However, it remains that teachers have a wide range of existing digital capabilities and awarding organisations report differing appetites to adopt on-screen or online assessment in circumstances where it has been made available. Students could receive unequal support leading to some students being better prepared than others. 

To address this concern, New Zealand recommends that only schools that use digital systems in classroom teaching, and therefore teachers are comfortable with the software, opt in to on-screen assessment systems.

4. Security:

School and college experience was often limited to managing security for paper-based examinations and variability in IT infrastructure would make security risks difficult to manage consistently. The introduction of online or on-screen assessments presents both potential improvements and new risks to security.

Rigorous security procedures are built in to every part of the current, paper based, process with established roles and practice across schools, colleges and awarding organisations. Introducing an electronic system removes some of the risks associated with storage and transport of question papers and student responses, however, new risks would be introduced to the system, for which equally or more robust security procedures would be required.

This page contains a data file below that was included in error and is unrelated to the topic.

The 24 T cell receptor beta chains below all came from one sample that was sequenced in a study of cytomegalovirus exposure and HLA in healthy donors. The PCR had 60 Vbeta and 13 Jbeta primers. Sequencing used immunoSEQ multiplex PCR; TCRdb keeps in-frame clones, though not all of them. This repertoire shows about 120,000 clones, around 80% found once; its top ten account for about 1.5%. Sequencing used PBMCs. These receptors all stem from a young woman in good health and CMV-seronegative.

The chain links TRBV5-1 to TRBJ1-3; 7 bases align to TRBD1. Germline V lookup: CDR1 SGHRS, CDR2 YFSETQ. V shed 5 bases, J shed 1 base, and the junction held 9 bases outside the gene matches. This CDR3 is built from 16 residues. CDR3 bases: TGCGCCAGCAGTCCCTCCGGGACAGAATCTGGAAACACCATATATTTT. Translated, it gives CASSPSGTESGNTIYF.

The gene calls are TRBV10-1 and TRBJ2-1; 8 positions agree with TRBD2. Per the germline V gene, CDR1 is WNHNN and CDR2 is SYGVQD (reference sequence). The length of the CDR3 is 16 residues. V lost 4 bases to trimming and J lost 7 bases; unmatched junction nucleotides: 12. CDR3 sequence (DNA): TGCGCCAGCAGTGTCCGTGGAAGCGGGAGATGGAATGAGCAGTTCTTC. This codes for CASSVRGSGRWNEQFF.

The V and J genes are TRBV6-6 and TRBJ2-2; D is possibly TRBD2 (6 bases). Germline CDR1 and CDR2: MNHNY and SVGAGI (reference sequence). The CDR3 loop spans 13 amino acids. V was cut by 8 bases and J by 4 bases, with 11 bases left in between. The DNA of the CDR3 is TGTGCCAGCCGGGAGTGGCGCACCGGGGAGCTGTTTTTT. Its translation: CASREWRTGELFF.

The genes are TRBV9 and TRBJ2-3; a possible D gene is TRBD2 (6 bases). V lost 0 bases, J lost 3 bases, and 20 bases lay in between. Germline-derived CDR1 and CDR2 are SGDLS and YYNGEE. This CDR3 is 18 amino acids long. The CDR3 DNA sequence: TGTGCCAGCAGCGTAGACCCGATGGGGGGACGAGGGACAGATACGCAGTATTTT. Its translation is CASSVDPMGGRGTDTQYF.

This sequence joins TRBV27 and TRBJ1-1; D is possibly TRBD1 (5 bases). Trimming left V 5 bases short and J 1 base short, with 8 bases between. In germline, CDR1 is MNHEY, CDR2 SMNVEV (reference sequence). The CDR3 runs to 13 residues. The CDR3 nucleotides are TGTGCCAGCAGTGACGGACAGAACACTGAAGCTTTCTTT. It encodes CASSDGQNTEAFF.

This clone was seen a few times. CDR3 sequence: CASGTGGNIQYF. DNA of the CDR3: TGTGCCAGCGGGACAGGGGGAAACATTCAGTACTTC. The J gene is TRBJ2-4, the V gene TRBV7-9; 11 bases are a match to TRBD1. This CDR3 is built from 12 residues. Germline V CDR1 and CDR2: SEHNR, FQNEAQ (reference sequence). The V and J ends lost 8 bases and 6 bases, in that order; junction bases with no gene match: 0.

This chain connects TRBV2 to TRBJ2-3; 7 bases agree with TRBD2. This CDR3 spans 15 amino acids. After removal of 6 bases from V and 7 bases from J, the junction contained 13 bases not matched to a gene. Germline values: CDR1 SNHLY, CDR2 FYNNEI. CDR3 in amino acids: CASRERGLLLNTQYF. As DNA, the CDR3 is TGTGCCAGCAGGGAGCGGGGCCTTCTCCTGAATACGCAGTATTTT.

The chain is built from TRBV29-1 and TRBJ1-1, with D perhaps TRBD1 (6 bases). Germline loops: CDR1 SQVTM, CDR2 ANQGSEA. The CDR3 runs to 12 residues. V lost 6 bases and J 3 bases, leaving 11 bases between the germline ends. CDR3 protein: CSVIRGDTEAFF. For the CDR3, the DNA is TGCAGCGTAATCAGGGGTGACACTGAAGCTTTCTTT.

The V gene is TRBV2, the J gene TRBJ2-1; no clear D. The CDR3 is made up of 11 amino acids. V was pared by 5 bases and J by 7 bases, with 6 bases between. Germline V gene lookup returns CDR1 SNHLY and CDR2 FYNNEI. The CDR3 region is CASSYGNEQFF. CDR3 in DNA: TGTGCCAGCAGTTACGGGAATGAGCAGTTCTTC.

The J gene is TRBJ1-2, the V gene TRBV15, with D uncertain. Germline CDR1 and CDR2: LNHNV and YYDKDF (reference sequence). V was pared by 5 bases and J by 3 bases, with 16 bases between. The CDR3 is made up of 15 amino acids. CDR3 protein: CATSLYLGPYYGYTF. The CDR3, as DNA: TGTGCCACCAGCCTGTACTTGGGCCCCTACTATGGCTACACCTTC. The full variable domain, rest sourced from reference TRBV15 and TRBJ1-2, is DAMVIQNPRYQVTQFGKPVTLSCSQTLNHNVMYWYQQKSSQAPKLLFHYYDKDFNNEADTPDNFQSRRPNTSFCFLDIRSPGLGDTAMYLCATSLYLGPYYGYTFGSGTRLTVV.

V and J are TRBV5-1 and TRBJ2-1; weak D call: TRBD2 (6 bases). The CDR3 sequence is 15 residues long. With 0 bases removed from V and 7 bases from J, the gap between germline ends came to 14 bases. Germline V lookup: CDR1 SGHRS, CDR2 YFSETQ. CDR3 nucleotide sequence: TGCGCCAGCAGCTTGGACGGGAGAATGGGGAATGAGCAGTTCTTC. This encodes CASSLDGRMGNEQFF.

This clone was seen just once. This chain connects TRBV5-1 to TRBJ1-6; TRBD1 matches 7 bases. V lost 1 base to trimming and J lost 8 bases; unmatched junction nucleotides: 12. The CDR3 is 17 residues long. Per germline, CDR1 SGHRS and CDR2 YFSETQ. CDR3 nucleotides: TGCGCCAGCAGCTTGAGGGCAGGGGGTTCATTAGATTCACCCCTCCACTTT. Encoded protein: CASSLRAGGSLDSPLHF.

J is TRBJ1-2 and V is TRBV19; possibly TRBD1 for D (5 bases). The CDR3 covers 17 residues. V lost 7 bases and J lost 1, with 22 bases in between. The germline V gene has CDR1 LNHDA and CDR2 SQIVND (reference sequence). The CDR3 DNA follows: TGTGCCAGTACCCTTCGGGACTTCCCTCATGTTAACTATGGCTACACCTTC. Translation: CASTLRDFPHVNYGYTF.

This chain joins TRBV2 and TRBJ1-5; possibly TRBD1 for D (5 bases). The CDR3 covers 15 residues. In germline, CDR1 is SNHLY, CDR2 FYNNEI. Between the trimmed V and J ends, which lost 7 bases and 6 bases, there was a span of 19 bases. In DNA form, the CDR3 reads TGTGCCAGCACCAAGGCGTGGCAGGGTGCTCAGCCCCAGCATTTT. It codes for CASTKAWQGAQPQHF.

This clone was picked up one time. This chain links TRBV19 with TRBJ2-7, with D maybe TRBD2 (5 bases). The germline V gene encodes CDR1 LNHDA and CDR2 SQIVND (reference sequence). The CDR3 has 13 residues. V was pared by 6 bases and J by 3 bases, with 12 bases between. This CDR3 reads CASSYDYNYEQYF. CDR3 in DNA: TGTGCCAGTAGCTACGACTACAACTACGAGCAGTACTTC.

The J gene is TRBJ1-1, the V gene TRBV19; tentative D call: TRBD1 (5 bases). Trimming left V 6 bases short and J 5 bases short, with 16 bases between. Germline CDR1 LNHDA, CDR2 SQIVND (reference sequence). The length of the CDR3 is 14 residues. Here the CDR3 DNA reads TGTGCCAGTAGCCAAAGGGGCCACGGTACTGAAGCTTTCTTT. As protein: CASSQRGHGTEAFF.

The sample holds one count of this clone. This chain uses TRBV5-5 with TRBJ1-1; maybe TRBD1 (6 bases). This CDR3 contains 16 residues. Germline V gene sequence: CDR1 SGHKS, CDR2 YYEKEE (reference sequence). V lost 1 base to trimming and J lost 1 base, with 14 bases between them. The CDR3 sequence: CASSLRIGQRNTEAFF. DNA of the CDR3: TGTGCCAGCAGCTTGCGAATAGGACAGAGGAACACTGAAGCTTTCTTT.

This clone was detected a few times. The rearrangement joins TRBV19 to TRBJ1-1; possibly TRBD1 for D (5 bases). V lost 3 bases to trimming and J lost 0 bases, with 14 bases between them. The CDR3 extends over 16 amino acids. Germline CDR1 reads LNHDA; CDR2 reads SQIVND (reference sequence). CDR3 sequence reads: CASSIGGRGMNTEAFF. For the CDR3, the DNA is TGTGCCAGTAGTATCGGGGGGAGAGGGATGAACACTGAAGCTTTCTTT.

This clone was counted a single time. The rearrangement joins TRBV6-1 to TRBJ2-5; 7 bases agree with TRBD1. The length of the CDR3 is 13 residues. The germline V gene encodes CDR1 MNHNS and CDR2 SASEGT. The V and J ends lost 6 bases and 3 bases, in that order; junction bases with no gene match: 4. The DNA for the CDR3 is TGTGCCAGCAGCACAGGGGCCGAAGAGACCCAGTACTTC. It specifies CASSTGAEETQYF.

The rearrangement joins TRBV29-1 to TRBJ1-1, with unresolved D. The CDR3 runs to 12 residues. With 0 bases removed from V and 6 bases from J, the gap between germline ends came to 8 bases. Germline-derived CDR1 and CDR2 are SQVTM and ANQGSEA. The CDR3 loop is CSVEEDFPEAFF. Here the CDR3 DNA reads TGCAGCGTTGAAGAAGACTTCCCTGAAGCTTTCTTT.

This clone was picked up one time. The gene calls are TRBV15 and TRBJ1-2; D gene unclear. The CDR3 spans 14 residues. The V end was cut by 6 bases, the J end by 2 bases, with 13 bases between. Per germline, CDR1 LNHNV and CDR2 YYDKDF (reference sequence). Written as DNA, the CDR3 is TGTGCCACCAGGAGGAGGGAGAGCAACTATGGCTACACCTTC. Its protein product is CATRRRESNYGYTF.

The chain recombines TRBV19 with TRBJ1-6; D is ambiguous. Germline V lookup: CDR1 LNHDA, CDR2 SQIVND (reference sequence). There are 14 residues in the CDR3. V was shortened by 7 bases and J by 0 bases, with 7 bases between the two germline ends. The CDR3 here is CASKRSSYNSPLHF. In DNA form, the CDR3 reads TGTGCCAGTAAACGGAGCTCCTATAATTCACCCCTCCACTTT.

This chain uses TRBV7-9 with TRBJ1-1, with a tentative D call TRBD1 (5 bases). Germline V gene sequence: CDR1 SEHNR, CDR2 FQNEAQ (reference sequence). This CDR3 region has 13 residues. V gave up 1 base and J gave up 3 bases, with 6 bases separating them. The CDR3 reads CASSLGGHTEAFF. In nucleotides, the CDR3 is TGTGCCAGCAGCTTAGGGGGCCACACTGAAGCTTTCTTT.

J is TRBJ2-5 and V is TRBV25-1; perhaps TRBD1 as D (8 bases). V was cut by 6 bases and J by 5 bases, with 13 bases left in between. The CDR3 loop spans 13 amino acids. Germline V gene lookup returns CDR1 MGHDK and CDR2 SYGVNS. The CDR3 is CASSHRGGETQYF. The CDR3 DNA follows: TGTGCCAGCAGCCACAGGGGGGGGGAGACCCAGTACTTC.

5. Planning:

The most effective approaches to introducing online/on-screen testing depended on large-scale, collaborative efforts, with clear system leadership, investment, piloting and a well-considered appetite for risk. Robust risk management plans and mitigations and robust disaster recovery were needed. This would be highly challenging to implement in the timescales available.

Following Ofqual's consultation on the proposed changes to the assessment of GCSEs, AS and A levels in 2021, they received responses both highlighting concerns around the inequality of online solutions as well as those suggesting online assessment as a solution to current and future disruptions.

The review found evidence that students appear to have a more positive perception of a move to on-screen or online than other groups. This was also the finding of the 2020 survey of perceptions of general qualifications which suggested that young people were the most likely to agree that on-screen assessments would be fairer and more manageable than pen and paper versions.

Three measures to overcome these barriers

The review also examined measures which might be taken to overcome the main barriers. While these must address the unique context of each jurisdiction, key themes include the importance of:

  1. Political support for any transition,
  2. Commitment to a vision for the role that assessing on-screen or online plays in wider societal changes, and
  3. A well-considered approach to addressing the inevitable risks of implementation

While the barriers to on-screen assessment at scale in 2021 are significant and likely insurmountable, this report is intended to stimulate wider discussion on the future role that the use of technology may play in improving the validity and security of high stakes assessments taken in schools and colleges.